How can growers best determine their lettuce plants' spacing and when to harvest? That is what researchers at Wageningen University&Research (WUR) in the Netherlands addressed with the help of 3D images and computer vision.
A recently published research paper elaborates on those third Autonomous Greenhouse Challenge results. Researchers proposed two indicators for remote, data-driven, non-invasive decision-making regarding planting distance and harvest timing.
At the close of the latest Autonomous Greenhouse Challenge, the WUR's Anna Petropoulou explained things like determining plant spacing. She is one of the research paper's authors.
Camera and computer vision algorithms
In the study, each greenhouse was fitted with RealSense depth cameras. During the cultivation competition, computer vision algorithms (Deepabv3+ implemented in detectron2 v0.6) based on these images determined the optimal planting distance and harvest time.
The resulting plant height and leaf coverage could be accurately estimated. That was, respectively, an R2 of 0,976 and a mIoU of 98.2. These two characteristics were used to develop a light loss and harvest indicator which support remote decision-making.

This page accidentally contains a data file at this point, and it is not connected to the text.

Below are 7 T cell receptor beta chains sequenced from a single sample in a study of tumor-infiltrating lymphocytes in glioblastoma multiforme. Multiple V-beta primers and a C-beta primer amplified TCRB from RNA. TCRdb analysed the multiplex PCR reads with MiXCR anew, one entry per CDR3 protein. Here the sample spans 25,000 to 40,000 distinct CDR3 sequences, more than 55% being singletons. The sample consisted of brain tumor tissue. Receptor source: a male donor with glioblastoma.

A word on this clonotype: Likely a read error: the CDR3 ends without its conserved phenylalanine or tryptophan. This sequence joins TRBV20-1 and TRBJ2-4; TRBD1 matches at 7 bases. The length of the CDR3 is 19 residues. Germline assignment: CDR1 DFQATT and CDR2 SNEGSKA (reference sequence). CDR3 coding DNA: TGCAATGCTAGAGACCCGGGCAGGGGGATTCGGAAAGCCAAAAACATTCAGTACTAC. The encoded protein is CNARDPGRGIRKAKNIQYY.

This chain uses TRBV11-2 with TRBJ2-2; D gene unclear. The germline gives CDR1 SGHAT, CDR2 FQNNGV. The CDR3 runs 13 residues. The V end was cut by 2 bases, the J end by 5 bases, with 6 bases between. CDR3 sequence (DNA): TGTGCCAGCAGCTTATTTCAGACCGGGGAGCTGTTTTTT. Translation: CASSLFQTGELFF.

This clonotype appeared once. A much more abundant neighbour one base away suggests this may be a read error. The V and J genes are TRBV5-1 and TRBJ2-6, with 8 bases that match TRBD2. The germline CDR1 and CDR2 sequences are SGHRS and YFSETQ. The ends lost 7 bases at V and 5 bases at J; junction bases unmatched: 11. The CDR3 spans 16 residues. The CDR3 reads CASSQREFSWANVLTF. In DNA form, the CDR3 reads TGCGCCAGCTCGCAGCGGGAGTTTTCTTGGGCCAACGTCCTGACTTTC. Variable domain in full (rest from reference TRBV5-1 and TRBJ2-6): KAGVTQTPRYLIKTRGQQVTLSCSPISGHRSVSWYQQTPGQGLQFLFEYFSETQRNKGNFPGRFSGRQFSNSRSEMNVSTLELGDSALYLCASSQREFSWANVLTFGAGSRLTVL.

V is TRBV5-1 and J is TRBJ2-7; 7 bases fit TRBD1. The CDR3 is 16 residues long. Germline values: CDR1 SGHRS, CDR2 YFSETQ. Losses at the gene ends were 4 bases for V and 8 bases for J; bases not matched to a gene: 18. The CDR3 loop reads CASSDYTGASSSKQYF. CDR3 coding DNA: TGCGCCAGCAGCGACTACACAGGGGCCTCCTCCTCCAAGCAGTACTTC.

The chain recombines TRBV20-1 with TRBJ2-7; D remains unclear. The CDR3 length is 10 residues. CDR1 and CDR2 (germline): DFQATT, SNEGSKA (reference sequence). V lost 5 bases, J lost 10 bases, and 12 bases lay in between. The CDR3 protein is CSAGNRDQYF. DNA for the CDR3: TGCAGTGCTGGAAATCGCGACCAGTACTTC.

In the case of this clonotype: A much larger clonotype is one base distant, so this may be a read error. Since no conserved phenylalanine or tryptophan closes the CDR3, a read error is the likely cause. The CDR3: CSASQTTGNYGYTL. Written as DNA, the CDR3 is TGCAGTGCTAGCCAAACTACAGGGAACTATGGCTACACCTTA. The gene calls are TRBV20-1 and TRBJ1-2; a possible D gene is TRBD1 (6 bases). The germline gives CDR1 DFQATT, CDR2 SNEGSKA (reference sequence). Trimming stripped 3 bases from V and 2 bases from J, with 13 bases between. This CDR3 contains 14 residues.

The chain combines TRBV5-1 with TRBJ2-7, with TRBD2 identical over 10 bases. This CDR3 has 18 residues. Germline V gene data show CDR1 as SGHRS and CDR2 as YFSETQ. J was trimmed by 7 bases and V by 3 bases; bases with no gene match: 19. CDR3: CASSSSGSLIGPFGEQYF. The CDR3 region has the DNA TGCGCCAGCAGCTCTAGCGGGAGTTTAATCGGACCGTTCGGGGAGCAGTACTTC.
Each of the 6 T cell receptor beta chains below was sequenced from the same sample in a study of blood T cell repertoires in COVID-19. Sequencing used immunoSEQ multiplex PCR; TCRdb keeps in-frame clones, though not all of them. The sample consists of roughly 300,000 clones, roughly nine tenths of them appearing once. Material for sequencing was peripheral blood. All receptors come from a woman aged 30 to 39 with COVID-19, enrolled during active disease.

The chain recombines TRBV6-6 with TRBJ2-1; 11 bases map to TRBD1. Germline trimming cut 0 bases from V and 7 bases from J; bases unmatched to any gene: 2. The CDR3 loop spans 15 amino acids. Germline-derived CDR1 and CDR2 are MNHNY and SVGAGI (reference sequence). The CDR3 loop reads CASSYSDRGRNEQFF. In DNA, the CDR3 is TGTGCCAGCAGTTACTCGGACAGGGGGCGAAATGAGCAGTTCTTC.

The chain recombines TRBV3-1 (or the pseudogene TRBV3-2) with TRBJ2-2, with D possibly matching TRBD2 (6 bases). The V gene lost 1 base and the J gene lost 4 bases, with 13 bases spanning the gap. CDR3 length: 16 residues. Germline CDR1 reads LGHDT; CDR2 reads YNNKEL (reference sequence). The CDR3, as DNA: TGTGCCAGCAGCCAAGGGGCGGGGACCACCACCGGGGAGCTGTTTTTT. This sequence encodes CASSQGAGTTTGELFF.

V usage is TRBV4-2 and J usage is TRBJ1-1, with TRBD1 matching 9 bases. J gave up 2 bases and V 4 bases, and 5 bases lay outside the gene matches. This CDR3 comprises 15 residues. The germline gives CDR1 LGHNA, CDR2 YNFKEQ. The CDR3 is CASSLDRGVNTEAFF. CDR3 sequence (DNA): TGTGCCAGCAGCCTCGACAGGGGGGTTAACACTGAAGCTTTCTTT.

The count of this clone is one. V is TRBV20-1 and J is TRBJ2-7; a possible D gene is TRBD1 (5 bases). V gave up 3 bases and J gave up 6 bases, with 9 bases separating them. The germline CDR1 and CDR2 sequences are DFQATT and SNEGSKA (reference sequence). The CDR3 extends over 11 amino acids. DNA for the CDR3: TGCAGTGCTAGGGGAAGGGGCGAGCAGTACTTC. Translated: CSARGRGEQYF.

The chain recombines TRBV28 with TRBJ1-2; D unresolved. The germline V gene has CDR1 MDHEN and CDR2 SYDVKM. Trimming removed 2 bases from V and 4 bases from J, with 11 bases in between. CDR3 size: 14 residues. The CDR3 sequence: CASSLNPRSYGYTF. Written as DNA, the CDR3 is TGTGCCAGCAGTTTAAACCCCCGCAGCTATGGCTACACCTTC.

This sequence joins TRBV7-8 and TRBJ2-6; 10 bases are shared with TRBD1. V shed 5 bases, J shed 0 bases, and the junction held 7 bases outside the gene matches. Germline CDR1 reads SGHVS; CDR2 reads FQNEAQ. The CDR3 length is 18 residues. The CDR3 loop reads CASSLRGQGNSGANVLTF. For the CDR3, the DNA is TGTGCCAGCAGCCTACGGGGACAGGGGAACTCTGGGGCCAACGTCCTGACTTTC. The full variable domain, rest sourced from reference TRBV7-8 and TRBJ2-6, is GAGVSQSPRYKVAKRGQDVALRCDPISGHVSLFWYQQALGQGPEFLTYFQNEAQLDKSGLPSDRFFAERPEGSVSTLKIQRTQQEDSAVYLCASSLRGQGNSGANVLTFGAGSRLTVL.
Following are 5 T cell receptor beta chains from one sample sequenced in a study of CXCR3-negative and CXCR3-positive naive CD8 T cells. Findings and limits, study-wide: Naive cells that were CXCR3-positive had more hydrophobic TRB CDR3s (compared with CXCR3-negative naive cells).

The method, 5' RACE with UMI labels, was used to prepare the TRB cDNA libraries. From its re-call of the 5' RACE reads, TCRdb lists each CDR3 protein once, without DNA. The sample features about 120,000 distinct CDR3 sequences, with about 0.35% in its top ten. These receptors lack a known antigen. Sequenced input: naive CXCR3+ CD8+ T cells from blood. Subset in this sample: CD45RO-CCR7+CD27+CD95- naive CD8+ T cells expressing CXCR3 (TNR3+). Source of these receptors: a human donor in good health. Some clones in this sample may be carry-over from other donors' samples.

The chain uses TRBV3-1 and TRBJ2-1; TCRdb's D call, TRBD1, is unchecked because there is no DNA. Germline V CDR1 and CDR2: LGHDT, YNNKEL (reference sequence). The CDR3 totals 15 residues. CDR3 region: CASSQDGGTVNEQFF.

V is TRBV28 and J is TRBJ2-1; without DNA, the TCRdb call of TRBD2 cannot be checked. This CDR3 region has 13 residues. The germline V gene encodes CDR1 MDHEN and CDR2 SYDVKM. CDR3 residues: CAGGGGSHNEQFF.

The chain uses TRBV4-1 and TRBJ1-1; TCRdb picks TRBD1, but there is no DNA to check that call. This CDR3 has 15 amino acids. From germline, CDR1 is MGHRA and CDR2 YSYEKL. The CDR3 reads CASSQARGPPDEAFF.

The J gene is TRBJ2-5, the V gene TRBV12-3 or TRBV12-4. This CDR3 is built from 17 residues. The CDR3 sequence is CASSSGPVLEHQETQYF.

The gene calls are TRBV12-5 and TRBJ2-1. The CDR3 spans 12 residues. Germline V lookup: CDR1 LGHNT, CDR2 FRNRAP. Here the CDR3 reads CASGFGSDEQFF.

You can use the light loss indicator as a decision tool for timely spreading, say the researchers. Several elements were combined for the harvest indicator, leading to a fresh weight estimate with an average 22g absolute error.
The researchers point out the need for spectral indexes describing lettuce growth. Larger data sets than those currently accessible are also "crucial to addressing the existing shortcomings" between academic and more practical production systems.
During the Autonomous Greenhouse Challenge final round, some teams found they had planted the lettuce too close together. That will affect growers' net profit. Three of the five teams chose well and widened the gutters, say to the judges. All the smarter since there is remarkably little theoretical data on this, the judges remarked at the discussion right after the challenge last summer.
Lollo Bionda on movable gutters in a part of the reference crop's greenhouse used during the competition.
The study was published on March 8, 2023, in the 'Sensors' scientific magazine. The researchers were Anna Selini Petropoulou, Bart van Marrewijk, Feije de Zwart, Anne Elings, Monique Bijlaard, Tim van Daalen, Guido Jansen, and Silke Hemming.